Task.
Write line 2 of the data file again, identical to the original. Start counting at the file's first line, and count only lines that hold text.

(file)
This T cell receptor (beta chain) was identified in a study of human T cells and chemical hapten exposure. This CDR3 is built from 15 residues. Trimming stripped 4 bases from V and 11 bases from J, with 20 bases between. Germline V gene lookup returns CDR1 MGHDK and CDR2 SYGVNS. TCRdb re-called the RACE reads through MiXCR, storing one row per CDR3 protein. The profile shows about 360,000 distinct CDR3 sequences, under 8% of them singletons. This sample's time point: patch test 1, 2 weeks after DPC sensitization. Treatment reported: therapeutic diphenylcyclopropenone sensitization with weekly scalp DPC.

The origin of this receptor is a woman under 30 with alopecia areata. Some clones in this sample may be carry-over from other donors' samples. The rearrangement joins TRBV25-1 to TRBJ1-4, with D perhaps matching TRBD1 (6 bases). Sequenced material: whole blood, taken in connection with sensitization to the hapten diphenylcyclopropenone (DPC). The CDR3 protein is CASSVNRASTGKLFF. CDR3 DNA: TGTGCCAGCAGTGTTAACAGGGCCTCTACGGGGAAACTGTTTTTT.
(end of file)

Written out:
The origin of this receptor is a woman under 30 with alopecia areata. Some clones in this sample may be carry-over from other donors' samples. The rearrangement joins TRBV25-1 to TRBJ1-4, with D perhaps matching TRBD1 (6 bases). Sequenced material: whole blood, taken in connection with sensitization to the hapten diphenylcyclopropenone (DPC). The CDR3 protein is CASSVNRASTGKLFF. CDR3 DNA: TGTGCCAGCAGTGTTAACAGGGCCTCTACGGGGAAACTGTTTTTT.